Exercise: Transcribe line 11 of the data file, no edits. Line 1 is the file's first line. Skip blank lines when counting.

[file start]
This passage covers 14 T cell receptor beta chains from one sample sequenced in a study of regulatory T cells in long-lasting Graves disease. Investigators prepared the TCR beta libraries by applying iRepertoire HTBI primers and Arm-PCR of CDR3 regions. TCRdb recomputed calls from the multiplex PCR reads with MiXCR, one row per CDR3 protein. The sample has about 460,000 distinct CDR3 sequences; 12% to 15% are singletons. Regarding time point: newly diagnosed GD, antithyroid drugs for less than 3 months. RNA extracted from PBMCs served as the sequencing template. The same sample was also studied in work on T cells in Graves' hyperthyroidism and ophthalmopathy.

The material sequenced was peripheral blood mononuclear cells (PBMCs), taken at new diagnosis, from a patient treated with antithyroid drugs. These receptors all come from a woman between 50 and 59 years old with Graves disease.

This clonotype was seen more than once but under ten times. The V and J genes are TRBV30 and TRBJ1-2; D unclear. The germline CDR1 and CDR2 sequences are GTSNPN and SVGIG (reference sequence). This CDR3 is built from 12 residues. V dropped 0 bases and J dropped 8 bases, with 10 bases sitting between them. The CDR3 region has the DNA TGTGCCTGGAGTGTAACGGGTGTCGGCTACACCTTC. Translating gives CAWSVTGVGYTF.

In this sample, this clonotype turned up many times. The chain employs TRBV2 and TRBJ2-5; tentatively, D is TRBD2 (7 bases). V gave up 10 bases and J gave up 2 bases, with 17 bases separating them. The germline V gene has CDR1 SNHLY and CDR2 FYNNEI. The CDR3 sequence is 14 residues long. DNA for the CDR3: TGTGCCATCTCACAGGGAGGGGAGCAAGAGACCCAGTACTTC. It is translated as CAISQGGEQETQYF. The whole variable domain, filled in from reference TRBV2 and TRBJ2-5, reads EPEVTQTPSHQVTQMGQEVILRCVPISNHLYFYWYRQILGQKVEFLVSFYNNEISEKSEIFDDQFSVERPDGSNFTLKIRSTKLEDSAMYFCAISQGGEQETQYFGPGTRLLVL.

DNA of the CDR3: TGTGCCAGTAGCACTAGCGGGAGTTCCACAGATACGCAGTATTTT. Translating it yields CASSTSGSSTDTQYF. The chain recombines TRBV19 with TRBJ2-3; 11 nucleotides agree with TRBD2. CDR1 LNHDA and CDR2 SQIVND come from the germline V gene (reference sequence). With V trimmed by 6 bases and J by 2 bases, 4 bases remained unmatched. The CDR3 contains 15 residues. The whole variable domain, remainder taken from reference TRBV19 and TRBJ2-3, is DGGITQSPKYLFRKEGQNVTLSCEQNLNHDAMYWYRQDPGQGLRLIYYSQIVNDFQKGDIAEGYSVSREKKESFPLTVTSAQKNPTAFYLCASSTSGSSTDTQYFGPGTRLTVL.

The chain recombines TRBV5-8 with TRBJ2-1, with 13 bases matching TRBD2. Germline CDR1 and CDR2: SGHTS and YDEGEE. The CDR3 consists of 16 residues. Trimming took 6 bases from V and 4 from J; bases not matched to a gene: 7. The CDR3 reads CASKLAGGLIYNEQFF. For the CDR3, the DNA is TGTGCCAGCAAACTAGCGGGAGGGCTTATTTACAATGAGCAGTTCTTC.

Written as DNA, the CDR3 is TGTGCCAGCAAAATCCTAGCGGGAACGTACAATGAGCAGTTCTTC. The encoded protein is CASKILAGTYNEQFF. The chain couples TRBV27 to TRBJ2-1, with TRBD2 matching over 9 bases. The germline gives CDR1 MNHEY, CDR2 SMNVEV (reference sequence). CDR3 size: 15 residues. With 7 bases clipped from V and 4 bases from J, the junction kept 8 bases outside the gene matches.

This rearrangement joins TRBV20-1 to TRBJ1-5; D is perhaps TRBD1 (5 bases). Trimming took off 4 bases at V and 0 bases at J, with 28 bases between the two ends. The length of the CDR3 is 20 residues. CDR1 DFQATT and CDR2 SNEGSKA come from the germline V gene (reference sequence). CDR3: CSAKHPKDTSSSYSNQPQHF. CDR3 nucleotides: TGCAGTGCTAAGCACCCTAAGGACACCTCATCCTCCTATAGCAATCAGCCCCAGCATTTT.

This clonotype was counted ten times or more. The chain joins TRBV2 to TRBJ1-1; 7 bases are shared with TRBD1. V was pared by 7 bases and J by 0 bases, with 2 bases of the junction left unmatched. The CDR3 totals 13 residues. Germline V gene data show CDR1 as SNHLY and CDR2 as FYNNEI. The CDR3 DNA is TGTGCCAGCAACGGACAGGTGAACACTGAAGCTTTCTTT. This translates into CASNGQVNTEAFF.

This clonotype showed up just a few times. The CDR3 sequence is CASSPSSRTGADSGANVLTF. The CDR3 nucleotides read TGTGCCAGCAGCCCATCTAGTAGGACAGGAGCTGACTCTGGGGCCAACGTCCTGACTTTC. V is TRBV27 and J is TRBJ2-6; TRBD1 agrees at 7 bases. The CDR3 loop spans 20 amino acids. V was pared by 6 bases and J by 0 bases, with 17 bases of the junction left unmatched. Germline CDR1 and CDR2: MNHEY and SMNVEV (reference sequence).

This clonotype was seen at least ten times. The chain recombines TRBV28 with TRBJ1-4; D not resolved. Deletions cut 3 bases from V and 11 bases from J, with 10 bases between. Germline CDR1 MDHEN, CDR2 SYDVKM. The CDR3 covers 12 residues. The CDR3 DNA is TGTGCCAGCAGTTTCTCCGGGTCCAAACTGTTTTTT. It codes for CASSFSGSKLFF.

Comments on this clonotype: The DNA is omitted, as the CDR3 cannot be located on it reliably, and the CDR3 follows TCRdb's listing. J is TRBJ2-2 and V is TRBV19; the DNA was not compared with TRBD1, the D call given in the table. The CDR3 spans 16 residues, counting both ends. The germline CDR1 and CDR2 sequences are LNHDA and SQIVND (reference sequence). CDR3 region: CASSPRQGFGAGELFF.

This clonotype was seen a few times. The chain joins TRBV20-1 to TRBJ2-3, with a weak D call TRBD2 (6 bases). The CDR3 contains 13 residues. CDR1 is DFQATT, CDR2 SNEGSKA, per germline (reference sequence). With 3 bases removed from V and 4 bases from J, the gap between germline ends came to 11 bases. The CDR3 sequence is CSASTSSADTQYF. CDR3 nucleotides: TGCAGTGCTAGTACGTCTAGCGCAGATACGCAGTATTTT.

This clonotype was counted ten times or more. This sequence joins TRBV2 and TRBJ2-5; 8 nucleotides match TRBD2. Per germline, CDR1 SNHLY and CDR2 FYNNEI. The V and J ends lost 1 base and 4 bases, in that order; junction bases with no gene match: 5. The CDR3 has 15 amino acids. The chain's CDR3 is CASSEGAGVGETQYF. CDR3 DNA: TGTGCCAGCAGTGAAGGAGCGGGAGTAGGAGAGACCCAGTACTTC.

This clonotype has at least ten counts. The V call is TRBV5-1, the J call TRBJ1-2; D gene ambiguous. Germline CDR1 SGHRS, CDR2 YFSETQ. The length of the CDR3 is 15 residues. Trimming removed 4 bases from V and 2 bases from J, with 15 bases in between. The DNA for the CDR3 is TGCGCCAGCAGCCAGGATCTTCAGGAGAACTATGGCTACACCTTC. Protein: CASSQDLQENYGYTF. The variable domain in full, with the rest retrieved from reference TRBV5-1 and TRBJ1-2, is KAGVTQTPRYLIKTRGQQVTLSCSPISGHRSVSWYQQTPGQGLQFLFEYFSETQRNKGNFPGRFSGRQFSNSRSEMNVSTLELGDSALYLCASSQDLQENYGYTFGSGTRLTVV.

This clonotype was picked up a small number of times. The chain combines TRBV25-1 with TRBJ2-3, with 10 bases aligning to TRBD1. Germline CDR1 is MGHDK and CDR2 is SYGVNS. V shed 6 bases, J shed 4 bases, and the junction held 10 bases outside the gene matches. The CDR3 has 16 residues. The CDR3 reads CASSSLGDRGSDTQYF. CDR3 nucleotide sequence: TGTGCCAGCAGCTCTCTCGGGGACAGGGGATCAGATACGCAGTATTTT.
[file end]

This clonotype was seen at least ten times. The chain recombines TRBV28 with TRBJ1-4; D not resolved. Deletions cut 3 bases from V and 11 bases from J, with 10 bases between. Germline CDR1 MDHEN, CDR2 SYDVKM. The CDR3 covers 12 residues. The CDR3 DNA is TGTGCCAGCAGTTTCTCCGGGTCCAAACTGTTTTTT. It codes for CASSFSGSKLFF.